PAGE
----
Book of abstracts of all talks.
Algebraic logic is the branch of mathematical logic that studies logical systems by giving them algebraic semantics. It mainly capitalizes on the standard Linbenbaum–Tarski proof of completeness of classical logic w.r.t. the two-element Boolean algebra, which can be analogously repeated in other logical systems yielding completeness w.r.t. other kinds of algebras. Abstract algebraic logic (AAL) determines what are the essential elements in these proofs and develops an abstract theory of the possible ways in which logical systems can be related to an algebraic counterpart. The usefulness of these methods is witnessed by the fact that the study of many logics, relevant for mathematics, computer science, linguistics or philosophical purposes, has greatly benefited from the algebraic approach, that allows to understand their properties in terms of equivalent algebraic properties of their semantics.
This course is a self-contained introduction to AAL. We start from the very basics of AAL, develop its general and systematic theory and illustrate the results with applications to particular examples of propositional logics.
The Completeness of Formal Systems is the title of the thesis that
Henkin presented at Princenton in 1947, and his director was Alonzo
Church. His renowned results on completeness for both type theory and
first order logic are part of his thesis. It is interesting to note that he
obtained the proof of completeness of first order logic readapting the argument found for the theory of types.
In 1963 Henkin published a completeness proof for propositional type theory, A Theory of Propositional Types, where he devised yet another method not directly based on his completeness proof for the whole theory of types. It is surprising that the first-order proof of completeness that Henkin explained in class was not his own but was developed by using Herbrand's theorem and the completeness of propositional logic.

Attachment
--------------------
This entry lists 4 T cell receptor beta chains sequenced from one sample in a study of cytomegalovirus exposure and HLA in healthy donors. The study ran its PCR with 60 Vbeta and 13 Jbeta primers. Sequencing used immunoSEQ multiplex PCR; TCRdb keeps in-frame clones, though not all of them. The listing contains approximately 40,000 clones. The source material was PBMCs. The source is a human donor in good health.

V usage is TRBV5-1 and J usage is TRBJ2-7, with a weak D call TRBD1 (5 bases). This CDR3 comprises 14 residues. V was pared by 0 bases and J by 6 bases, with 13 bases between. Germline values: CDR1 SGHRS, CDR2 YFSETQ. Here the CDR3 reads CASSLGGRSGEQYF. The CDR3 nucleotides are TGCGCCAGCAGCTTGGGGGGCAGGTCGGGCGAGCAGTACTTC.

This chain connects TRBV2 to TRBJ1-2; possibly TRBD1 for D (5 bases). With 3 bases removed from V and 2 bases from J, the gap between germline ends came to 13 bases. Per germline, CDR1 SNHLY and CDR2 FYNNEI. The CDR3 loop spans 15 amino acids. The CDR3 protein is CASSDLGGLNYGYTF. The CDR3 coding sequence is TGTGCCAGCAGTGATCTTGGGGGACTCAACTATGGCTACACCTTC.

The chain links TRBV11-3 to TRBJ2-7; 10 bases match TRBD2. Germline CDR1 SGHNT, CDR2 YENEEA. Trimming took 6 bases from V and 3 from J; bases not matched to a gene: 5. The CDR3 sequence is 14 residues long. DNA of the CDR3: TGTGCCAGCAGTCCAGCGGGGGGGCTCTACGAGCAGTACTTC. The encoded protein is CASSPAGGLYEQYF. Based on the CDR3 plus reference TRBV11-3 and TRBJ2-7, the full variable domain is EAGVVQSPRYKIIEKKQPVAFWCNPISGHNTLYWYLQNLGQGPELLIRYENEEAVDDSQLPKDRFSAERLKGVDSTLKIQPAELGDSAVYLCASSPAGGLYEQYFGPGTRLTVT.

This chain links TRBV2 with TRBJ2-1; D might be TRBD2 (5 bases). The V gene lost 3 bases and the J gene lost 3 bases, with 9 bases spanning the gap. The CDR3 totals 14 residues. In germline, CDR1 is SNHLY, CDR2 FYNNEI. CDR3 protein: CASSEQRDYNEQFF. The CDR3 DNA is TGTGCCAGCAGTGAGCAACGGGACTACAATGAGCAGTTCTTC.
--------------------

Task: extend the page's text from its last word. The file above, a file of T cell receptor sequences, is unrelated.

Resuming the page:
In the book The Life and Work of Leon Henkin, recently published, there is a complete chapter devoted to this issue, Henkin on Completeness.
Abstract as PDF including references.
This contribution is divided into two parts. The first one is devoted to
the concepts of identity and equality in a variety of logical systems that
motivates the definition of our system of Equational Hybrid Propositional
Type Theory (EHPTT). The language we have chosen contains a propositional type theory based on lambda and equality. It also contains hybrid
resources as well as algebraic ones.
The second part concentrates on the relevant role played by names on the three completeness theorems Leon Henkin published last century. Our completeness proof for EHPTT owes much to the three and we will point out the more important debts we have undertaken.
Abstract as PDF including references.
This tutorial will show how a single uniform classic-like proof-theoretical mechanism may be constructively applied to a very wide class of logics, exploiting the bivalence that show up in their meta-theory and at the same time making it easier to compare different non-classical systems. Tableaux with two labels are perfectly adequate for expressing such mechanism, and we will show how they may be obtained by a number of axiom-extraction procedures that operate over suitable semantic presentations for non-classical logics.
The aggregation of individual judgments on logically interconnected propositions into one collective judgment has drawn attention
in economics, law, philosophy, logic and computer science.
Classical social choice theoretic models focus on the aggregation of individual preferences into collective outcomes.
Such models focus primarily on collective choices between alternative outcomes such as candidates, policies or actions.
However, they do not capture decision problems in which a group has to form collectively endorsed beliefs or judgments on logically
interconnected propositions. Such decision problems arise in expert panels, decision making bodies (and artificial agents!)